DEAR DR. ROACH: I have recently been diagnosed as having early stages of cataracts. Is there anything I can do to reverse the cataracts or reduce their progression? I am 67, don’t smoke, drink in moderation, and have a glucose level under 100. I hear lanosterol eyedrops show promise. Is there any harm in trying them? — M.L.
ANSWER: Cataracts are opacities in the lens of the eye. Cataract is a disease of aging; if you live long enough, you are likely to develop them. Not all cataracts need treatment, but definitive treatment is to remove the lens with the cataract and replace it with an artificial lens.
Naturally, there is a search for medical treatments that could make this surgery unnecessary. Although one early study in dogs seemed to show improvement in cataracts using lanosterol, several trials since then have shown no benefit to lanosterol, either in lab animals (rats) or in humans. Another substance, rosmarinic acid (from rosemary), restored the transparency of cataract material in human cataracts (after breaking the cataract up with sound waves); however, there is still a long way to go to see whether it is safe and effective in humans.
I recommend against any medicinal treatments for cataracts until better evidence is available.
DEAR DR. ROACH: Our mother, 88 years of age, has been prescribed Remeron at a dosage of 7.5 mg once a day. The doctors are telling us this will aid her appetite and assist in putting on some much-needed weight. A few siblings believe, however, the side effects of this drug outweigh the objective, saying she has become listless and sleeps much more, possibly leading to a better chance of catching pneumonia. This debate has been going on for almost two years and has caused a major rift in our family. Mom’s doctors advise that it is a very low dose and does not contribute to perceived drowsiness. Do side effects at this low dosage outweigh the positives? — R.C.
ANSWER: Weight loss, when it’s due to illness such as cancer, can be very problematic. It leads to frailty and increased susceptibility to infection, bone fractures and many other adverse medical outcomes. There have been many medications used to stimulate the appetite, including mirtazapine (Remeron), as weight gain is a side effect when Remeron is used as an antidepressant.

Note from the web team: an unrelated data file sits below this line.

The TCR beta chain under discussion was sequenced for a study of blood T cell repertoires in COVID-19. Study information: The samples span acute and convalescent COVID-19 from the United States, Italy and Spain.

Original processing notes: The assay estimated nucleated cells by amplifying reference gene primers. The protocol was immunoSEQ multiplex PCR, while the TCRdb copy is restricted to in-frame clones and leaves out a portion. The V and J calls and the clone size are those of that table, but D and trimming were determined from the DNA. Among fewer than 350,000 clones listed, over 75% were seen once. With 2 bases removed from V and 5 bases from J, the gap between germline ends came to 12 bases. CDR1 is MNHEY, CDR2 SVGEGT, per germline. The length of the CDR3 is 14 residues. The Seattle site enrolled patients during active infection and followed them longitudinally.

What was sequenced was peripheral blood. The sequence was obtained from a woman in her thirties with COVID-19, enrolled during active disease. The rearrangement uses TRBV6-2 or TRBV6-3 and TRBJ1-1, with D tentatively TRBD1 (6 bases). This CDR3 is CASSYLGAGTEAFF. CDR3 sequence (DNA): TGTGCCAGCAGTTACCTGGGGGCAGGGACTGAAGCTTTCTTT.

When used for cancer-related weight gain, about 25% of those on Remeron treatment noted increased appetite, and the same number gained a kilogram or more. About 12% withdrew from the study for reasons including excess sedation and confusion. Among those taking Remeron as an antidepressant, 54% note drowsiness.
Although 7.5 mg is a low dose (15 mg is the usual starting dose for adults), older adults may be more sensitive to the adverse effects, and if your mother is very thin, as you suggest, 7.5 mg may not be such a small dose after all. I suspect that her listlessness and excess sleeping may very well be related to the Remeron. A trial off the drug would answer the question. Alternatives are available. The most commonly used in this situation in my experience is megestrol (Megace). Sedation is not common with megestrol, but it does increase risk of blood clots.
Finally, the data I am quoting are for people with weight loss due to cancer. I don’t know what the cause of weight loss is in your mother. Advanced dementia is a common cause; here, appetite stimulants have also been shown to be beneficial in small studies. If the cause of the weight loss is unknown, finding out why might lead to a more effective treatment.
Dr. Roach regrets that he is unable to answer individual letters, but will incorporate them in the column whenever possible. Readers may email questions to ToYourGoodHealth@med.cornell.edu or send mail to 628 Virginia Dr., Orlando, FL 32803.
© 2020 North America Syndicate Inc.
All Rights Reserved